The pump 128 is a volumetric pump which is equipped with a pump head 130 and digital timer 132. The electrical probes 136 are connected to the pump 128 by wires 138. Rubber tubing 140 runs from the supply of synthetic urine 124 to the pump 128 and from the pump 128 to the sample holder 146. The rubber tubing 140 that runs from the pump 128 to the sample holder 146 may be held over the sample holder 146 by a ring stand (not shown). The end of the rubber tubing 140 that runs to the sample holder 146 also contains a nozzle 142 for directing the synthetic urine onto the sample.
The sample holder 146 comprises a PLEXIGLAS test bed, a foam base 150, and a cover plate 152. The test bed 148 is shown schematically in FIG. 8 as comprising a PLEXIGLAS base plate for simplicity. The test bed 148 should also have four PLEXIGLAS walls which stand upright from the base and surround the diaper sample 200. This prevents synthetic urine from running out of the test bed 148 during the test. The foam base 150 is placed on top of the PLEXIGLAS base plate 148 so that the pressure on the sample will be equalized during the test. A diaper sample 200 is placed on the foam base with its topsheet facing upward. The cover plate 152 is then placed on top of the diaper sample so that the cylindrical liquid directing column 156 and opening 158 in the cover plate are in the center of the diaper sample. Weights 160 are then placed on the cover plate 152 so that a pressure of 0.4 psi is applied to the diaper sample.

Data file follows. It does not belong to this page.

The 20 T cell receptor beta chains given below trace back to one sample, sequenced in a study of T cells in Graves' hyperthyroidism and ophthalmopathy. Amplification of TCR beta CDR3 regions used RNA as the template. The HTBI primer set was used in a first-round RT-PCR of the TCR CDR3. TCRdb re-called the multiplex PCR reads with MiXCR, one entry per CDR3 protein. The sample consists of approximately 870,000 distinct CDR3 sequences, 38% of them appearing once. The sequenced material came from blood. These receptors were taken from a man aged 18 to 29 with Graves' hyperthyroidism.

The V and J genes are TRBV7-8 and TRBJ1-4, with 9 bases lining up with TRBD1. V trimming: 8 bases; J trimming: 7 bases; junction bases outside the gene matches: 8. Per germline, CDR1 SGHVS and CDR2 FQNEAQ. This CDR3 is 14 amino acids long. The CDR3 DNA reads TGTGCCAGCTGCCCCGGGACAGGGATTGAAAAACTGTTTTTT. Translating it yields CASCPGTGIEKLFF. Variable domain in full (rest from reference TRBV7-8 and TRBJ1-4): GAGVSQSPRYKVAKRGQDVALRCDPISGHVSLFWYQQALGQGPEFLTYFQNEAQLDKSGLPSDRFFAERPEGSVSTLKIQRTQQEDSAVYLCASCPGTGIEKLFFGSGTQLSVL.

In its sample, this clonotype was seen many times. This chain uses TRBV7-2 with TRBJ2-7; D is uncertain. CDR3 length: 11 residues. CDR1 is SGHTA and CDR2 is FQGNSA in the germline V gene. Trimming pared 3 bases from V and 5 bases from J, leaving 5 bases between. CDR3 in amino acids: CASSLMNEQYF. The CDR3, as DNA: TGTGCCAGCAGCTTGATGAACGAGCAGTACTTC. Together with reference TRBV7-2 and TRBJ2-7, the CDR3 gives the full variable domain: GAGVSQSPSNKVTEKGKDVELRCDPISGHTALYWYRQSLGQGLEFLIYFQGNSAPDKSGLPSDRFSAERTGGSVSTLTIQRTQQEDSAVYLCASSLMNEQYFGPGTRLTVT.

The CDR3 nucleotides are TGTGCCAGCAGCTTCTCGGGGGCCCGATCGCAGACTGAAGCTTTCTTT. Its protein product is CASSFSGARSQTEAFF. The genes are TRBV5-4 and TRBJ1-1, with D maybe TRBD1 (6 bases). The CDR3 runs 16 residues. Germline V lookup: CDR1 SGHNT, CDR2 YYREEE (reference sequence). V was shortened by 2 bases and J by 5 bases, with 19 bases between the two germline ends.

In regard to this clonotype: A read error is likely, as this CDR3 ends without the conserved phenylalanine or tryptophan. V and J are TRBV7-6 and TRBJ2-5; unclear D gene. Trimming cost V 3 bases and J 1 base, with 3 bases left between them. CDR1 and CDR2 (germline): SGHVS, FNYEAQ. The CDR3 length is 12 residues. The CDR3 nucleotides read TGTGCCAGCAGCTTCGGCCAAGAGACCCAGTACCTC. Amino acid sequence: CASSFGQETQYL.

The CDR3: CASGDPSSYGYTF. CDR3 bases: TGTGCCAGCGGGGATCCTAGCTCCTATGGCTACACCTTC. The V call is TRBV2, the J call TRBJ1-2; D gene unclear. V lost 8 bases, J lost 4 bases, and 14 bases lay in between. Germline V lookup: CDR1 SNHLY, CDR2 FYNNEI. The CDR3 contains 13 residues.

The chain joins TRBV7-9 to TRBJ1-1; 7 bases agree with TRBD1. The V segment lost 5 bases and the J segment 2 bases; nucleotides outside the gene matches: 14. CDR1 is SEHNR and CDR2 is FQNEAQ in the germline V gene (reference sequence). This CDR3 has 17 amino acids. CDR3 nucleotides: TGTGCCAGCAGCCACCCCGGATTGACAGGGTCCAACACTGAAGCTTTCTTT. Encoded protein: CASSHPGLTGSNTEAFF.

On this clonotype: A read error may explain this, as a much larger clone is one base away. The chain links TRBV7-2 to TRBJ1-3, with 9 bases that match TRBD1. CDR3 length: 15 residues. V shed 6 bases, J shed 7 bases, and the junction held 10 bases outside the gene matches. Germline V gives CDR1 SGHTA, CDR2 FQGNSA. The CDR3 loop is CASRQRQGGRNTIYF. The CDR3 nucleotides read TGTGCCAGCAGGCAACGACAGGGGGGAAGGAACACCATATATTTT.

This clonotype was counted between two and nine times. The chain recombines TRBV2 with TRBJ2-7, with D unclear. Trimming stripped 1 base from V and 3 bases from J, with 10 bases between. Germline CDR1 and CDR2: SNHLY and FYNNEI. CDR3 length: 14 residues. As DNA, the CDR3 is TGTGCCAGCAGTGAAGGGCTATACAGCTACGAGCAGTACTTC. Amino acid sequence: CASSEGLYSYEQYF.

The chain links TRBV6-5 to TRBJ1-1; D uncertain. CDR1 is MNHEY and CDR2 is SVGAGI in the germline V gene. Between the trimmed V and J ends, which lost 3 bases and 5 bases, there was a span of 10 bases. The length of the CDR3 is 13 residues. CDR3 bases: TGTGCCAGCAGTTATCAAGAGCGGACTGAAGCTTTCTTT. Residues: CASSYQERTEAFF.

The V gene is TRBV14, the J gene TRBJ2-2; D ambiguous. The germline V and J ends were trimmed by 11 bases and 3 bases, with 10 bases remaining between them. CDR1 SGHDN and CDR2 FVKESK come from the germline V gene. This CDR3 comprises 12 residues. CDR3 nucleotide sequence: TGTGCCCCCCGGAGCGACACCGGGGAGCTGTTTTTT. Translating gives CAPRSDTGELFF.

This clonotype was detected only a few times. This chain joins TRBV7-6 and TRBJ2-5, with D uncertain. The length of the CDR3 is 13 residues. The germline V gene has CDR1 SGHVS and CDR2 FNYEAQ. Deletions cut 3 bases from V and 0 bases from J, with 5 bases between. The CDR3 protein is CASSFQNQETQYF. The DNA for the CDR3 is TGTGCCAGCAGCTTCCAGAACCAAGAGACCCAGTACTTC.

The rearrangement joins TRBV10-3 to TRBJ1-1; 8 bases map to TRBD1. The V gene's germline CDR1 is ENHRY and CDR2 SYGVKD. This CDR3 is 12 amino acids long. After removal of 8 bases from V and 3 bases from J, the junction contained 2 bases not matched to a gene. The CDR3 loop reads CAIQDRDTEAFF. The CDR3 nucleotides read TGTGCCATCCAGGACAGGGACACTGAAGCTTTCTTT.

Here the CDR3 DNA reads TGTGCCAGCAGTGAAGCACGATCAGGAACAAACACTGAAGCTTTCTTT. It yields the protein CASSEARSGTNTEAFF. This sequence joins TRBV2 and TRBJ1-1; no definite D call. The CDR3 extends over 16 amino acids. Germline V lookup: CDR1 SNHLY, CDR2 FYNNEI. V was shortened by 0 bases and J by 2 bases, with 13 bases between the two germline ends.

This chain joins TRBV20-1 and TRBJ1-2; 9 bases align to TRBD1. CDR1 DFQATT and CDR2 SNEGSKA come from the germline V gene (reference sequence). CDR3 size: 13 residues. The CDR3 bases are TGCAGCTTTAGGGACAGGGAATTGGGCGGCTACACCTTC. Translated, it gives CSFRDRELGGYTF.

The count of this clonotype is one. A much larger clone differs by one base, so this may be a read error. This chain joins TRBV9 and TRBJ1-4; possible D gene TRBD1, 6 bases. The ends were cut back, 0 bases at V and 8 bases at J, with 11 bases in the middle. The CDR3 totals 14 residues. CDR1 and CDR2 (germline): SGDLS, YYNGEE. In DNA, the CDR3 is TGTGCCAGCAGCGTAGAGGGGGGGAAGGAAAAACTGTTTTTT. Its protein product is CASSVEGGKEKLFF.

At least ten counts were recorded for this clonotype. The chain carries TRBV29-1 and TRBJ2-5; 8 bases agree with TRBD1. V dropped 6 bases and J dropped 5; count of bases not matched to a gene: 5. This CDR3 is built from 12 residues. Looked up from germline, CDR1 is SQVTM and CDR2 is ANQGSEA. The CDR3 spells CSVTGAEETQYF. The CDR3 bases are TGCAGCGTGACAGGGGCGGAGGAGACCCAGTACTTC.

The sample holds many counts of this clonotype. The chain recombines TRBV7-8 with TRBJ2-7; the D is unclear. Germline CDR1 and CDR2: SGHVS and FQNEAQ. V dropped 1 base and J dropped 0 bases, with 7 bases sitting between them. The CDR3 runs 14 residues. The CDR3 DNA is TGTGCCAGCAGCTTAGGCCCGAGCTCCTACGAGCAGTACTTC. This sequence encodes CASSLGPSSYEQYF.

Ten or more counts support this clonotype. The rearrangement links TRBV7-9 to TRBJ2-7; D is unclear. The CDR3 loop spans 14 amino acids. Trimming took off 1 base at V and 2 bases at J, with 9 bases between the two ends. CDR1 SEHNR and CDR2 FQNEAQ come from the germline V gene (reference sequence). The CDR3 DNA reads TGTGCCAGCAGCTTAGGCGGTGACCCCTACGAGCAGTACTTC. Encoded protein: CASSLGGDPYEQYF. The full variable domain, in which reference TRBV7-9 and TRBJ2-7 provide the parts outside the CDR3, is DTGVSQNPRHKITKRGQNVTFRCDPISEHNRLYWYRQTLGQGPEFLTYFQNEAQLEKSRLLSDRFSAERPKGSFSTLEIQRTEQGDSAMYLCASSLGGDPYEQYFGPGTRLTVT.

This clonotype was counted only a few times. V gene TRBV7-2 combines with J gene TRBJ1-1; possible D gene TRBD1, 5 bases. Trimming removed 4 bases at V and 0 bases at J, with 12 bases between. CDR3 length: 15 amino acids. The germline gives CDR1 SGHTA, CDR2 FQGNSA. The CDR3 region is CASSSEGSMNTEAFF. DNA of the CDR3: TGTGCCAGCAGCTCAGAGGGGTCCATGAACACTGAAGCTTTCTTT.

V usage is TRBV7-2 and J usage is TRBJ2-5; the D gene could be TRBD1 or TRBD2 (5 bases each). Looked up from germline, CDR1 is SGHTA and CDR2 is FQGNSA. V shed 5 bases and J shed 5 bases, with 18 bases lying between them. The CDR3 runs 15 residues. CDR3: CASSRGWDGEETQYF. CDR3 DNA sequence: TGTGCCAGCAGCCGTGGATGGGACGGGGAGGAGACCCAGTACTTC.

The electrical probes 136 are arranged so that they just touch the topsheet of the diaper sample in the region where synthetic urine is deposited. The electrical probes are located outside, and on opposite sides of the cylindrical liquid directing column 156. The electrical probes 136 detect the presence of synthetic urine on the topsheet of the diaper sample. When all of the synthetic urine has been acquired by the diaper sample, the electrical connection between the electrical probes 136 will be broken. This will provide the time for the diaper sample to acquire a given amount of synthetic urine.